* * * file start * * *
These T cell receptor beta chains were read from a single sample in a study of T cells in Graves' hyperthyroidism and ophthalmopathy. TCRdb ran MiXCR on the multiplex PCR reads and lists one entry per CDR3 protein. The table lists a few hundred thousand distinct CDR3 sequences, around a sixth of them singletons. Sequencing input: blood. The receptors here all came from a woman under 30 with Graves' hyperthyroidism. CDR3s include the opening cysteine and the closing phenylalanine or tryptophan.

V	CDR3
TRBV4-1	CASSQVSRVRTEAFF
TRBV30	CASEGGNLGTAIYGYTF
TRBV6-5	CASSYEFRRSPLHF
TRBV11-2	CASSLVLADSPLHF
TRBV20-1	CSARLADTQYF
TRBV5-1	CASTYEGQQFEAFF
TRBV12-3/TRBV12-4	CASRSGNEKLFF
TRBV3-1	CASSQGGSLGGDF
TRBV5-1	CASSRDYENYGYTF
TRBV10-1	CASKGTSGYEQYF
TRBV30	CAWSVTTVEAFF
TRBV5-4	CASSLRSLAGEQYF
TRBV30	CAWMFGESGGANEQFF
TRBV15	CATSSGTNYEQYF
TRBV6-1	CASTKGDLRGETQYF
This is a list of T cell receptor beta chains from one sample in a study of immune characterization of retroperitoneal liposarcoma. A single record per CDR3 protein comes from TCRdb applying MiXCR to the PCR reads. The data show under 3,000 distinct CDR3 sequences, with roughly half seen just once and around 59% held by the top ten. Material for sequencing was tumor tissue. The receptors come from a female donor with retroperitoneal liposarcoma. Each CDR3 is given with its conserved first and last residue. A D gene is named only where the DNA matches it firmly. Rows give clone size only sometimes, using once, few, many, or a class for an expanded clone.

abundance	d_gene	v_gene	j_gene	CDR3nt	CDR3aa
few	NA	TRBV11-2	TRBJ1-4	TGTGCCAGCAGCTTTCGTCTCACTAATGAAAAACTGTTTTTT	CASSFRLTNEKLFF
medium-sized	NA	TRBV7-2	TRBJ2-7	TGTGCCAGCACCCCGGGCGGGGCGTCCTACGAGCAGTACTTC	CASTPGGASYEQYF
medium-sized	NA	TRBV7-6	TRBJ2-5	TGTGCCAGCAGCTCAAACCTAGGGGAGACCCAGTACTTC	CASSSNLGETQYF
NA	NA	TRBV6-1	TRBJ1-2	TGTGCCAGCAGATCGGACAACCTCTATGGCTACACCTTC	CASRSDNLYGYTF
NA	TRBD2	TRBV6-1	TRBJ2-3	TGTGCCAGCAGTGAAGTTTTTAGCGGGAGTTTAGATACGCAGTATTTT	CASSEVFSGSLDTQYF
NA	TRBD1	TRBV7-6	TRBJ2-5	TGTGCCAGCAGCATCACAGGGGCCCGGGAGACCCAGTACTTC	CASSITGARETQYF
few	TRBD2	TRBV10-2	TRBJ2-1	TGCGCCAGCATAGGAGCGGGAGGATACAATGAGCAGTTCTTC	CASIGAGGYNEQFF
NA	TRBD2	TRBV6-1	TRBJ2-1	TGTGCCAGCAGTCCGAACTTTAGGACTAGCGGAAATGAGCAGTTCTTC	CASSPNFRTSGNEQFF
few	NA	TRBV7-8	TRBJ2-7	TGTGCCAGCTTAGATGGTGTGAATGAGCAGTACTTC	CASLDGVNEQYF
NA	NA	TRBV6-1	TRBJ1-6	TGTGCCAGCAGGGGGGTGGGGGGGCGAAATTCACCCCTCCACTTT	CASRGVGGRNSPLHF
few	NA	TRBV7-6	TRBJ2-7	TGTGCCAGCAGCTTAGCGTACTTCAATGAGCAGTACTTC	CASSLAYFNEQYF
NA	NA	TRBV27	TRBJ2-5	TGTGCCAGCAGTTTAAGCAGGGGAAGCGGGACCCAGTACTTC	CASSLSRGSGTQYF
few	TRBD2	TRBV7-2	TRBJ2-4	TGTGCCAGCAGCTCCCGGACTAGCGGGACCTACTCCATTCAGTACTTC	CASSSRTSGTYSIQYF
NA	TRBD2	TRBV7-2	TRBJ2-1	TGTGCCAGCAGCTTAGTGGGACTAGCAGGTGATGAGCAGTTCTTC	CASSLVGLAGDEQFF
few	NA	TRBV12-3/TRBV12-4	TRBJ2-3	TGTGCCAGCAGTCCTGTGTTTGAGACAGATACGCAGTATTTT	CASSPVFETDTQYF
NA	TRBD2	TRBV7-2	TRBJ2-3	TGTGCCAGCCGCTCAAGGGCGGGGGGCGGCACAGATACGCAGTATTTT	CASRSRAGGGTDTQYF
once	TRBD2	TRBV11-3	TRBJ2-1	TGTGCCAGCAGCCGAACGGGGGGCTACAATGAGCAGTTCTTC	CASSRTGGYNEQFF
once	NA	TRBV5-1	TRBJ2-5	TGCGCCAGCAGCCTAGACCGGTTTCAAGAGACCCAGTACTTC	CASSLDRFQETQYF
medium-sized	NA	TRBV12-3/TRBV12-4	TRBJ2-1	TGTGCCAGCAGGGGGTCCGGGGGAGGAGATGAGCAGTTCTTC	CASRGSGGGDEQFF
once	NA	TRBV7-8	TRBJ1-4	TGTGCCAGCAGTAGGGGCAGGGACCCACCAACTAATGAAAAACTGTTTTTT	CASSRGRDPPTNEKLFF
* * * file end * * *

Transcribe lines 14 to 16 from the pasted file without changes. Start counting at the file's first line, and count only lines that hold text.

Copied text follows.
TRBV5-4	CASSLRSLAGEQYF
TRBV30	CAWMFGESGGANEQFF
TRBV15	CATSSGTNYEQYF